When you talk to your employees about safety regularly, it keeps safety top of mind. It shows that workplace safety is a series topic in the organization and one that is not to be joked about. It also ensures that there are no mental lapses of safety procedures. Whether employees are tired, or have other things on their mind (which everyone does), it makes sure that when they walk into the workplace they are paying attention and understand the importance of safety.

2. Holds everyone accountable

Talking to your employees about safety makes sure that everyone is held accountable. Not just the employees, but also the managers, CEO, and company as a whole. Talking about workplace safety shows that everyone is in it together and it’s not just one person taking the lead. It opens the conversation for questions to be asked and clarified. It enables everyone to feel like they have a role in keeping the workplace safe, which they do.

3. Employees take ownership

When we say, “talk to your employees” we really mean have a conversation. It is well known that people take ownership in things when they feel they’ve had a voice in the conversation/been a part of the decision process. So talking to your employees and giving them a voice in the conversation about workplace safety will help them feel valued and truly take ownership of it. It will allow them to become leaders and hold themselves, as well as everyone around them, accountable.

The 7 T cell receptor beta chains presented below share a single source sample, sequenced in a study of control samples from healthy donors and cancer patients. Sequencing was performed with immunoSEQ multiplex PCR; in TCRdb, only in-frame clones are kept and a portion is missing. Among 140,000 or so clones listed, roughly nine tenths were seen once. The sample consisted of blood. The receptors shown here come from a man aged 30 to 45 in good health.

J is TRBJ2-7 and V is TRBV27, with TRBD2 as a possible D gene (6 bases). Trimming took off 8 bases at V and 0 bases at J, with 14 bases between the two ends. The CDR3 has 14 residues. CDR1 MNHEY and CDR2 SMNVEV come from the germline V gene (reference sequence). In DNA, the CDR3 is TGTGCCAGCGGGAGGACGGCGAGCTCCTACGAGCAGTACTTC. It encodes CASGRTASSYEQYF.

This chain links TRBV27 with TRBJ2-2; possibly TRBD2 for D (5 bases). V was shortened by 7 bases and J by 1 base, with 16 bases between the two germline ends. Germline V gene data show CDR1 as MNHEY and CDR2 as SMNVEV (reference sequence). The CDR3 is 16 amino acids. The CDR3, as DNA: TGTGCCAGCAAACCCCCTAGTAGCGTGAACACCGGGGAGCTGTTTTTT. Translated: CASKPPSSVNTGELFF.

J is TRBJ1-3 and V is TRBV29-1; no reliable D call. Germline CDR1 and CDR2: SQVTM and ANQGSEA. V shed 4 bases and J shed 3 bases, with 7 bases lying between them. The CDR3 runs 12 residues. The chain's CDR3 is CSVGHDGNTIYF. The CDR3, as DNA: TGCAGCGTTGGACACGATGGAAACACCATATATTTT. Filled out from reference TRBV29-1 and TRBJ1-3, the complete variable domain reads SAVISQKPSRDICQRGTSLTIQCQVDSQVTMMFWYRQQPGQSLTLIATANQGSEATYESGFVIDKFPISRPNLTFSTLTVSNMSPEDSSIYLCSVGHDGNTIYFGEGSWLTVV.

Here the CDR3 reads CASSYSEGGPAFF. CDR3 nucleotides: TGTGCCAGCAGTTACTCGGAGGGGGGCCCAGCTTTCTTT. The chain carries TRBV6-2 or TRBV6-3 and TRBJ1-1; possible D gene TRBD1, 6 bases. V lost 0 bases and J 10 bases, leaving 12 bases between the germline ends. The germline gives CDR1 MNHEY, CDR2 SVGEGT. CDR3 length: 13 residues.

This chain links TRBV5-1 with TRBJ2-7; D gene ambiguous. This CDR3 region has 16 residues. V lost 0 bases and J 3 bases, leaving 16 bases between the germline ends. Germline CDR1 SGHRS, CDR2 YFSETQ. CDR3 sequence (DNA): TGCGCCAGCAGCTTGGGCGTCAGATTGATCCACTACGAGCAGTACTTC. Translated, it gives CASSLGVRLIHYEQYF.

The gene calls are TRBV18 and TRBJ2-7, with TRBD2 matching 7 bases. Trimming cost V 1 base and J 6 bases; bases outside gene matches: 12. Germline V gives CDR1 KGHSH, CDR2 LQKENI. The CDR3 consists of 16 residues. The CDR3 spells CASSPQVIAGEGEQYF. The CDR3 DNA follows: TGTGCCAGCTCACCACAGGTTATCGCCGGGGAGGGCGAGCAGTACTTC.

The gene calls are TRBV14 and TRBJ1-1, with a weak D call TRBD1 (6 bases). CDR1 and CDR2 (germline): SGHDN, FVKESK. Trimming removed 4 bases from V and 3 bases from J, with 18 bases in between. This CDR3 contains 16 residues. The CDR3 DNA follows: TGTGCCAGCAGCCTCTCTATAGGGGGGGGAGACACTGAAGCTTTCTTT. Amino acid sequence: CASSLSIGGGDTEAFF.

4. Becomes a part of the culture

When you stay consistent with something in a business for an extended period of time, sooner or later, it becomes a part of the culture. This is obviously the end goal with workplace safety. Having a culture of safety ensures that everyone is holding each other accountable from the top down. If you don’t consistently talk to your employees about safety it will quickly become something that is not often thought about. Having conversations often about safety will ensure that it becomes engraved in the culture of your organization.

5. Creates new ideas

Talking with your employees about workplace safety is good for them and also good for the company. By opening up the conversation you open up a platform for new and innovative ideas. Employees are the ones working on the ground floor everyday and seeing the safety procedures in action. They know the good ones, and the not so good. They will be able to bring new and innovative ideas of how to continue to keep the company a safe place to work.

As you can see there are a lot of benefits that come from consistently communicating with your employees about workplace safety. It is the most effective way to prevent major accidents and keep employees safe.

Author Bio:
August works at HUMAN Healthy Vending, a healthier for you vending company, and the owners of the complete guide on how to start a vending machine business.

The Hidden Dangers in the Workplace